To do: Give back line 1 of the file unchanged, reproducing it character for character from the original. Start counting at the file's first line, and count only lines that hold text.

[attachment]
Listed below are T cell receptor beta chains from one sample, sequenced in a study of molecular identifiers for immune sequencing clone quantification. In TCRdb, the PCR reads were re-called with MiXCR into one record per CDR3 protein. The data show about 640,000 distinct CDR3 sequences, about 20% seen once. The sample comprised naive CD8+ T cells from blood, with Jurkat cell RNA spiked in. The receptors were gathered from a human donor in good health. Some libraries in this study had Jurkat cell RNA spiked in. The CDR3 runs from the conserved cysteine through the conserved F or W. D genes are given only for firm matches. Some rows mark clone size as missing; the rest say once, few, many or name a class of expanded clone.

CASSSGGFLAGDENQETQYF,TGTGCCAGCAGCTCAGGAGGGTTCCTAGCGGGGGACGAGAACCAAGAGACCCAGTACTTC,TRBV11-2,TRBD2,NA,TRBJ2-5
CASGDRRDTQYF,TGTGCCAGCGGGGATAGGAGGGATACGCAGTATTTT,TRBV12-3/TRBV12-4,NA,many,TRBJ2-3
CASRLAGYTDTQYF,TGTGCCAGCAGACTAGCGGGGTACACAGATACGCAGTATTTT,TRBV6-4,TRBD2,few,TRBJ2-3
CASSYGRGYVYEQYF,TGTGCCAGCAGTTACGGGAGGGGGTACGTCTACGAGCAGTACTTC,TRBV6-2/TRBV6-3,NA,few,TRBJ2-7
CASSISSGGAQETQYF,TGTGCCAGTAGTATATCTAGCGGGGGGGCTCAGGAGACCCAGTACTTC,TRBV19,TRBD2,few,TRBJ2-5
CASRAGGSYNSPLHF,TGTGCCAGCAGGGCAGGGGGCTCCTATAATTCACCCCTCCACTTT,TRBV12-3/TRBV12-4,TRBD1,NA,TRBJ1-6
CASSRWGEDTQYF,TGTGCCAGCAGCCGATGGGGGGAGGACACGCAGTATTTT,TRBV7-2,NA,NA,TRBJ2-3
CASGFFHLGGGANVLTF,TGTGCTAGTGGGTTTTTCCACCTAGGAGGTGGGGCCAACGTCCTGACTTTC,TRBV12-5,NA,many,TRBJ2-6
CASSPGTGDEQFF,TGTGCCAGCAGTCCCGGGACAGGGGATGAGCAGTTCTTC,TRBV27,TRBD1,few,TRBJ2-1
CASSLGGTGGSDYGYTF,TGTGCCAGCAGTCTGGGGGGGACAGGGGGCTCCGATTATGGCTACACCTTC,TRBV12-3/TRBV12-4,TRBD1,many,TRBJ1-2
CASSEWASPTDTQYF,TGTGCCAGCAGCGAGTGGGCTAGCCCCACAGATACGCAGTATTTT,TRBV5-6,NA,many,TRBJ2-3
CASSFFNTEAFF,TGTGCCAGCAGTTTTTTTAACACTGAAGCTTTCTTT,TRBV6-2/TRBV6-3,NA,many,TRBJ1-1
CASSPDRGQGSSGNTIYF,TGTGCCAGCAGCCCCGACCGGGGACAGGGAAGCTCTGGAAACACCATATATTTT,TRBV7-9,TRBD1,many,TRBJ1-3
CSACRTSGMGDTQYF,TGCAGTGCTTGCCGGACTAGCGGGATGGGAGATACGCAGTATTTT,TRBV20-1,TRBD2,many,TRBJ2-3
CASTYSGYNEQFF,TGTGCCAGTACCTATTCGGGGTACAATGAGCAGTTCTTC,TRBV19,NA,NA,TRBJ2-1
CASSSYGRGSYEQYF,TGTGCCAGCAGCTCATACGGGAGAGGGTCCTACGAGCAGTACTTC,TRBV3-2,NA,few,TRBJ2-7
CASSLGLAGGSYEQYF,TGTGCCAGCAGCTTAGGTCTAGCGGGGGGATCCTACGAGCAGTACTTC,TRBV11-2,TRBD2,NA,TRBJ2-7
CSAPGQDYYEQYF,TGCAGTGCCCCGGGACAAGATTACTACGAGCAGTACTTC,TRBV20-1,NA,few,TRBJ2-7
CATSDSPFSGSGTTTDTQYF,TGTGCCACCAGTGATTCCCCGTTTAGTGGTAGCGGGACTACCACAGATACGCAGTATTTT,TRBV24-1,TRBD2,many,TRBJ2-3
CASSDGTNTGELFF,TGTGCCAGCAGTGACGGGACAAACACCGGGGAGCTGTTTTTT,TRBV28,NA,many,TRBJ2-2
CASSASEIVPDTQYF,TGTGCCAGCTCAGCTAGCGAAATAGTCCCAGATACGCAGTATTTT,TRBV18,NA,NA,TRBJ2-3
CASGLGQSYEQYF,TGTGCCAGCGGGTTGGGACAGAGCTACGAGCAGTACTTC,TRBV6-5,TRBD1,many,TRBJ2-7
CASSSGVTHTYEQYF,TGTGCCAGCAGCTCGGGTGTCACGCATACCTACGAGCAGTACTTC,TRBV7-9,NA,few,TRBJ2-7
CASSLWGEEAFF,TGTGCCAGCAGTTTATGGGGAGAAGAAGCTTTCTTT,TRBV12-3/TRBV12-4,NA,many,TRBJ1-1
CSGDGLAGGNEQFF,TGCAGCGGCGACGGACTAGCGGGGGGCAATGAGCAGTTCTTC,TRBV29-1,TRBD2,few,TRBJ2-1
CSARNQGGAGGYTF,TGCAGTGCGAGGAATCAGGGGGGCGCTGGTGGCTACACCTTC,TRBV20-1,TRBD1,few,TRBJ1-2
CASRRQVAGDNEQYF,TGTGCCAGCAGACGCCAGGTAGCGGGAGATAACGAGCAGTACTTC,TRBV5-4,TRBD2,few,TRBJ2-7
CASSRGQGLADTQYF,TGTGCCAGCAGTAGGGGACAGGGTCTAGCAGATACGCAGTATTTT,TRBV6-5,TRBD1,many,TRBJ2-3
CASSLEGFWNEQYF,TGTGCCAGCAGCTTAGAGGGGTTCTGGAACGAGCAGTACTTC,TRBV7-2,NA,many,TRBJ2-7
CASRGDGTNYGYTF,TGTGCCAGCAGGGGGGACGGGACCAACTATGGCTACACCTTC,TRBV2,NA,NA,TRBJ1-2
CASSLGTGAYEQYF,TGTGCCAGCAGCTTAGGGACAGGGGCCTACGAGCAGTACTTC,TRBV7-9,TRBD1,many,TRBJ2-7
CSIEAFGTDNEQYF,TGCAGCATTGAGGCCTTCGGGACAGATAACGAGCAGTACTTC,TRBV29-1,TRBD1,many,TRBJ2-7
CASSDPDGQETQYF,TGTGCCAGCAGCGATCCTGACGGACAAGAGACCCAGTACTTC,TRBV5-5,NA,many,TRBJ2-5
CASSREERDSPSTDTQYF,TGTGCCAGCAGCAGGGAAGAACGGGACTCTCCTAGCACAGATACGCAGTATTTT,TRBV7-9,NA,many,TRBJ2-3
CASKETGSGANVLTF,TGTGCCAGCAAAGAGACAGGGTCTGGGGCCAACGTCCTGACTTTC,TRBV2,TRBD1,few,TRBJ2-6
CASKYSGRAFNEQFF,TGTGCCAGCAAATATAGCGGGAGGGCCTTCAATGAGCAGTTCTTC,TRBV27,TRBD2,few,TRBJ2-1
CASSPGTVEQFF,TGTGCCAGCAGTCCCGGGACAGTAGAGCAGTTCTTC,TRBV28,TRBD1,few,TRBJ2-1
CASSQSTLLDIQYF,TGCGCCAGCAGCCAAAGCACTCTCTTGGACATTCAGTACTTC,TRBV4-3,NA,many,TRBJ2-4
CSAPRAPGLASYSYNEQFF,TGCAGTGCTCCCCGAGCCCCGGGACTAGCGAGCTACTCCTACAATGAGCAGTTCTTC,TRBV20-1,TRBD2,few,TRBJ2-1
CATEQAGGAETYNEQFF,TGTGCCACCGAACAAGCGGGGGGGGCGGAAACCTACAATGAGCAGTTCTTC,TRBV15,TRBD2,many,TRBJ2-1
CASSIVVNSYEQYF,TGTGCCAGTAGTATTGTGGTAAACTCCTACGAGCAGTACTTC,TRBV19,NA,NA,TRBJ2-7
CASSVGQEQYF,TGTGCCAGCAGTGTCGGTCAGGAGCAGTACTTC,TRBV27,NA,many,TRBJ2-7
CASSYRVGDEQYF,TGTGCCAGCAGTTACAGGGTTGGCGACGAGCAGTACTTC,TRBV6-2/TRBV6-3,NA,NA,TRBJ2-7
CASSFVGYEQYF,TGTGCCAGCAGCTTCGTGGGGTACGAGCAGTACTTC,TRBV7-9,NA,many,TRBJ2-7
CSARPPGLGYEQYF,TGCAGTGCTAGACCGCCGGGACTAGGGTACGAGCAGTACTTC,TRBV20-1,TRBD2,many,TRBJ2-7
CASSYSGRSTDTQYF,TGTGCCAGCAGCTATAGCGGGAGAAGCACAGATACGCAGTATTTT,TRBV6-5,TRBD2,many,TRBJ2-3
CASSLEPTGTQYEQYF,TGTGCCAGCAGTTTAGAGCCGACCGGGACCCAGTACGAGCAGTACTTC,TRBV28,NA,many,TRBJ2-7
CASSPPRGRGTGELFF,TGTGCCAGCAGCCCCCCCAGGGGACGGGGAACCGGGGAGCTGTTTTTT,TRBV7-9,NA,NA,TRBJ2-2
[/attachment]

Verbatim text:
Listed below are T cell receptor beta chains from one sample, sequenced in a study of molecular identifiers for immune sequencing clone quantification. In TCRdb, the PCR reads were re-called with MiXCR into one record per CDR3 protein. The data show about 640,000 distinct CDR3 sequences, about 20% seen once. The sample comprised naive CD8+ T cells from blood, with Jurkat cell RNA spiked in. The receptors were gathered from a human donor in good health. Some libraries in this study had Jurkat cell RNA spiked in. The CDR3 runs from the conserved cysteine through the conserved F or W. D genes are given only for firm matches. Some rows mark clone size as missing; the rest say once, few, many or name a class of expanded clone.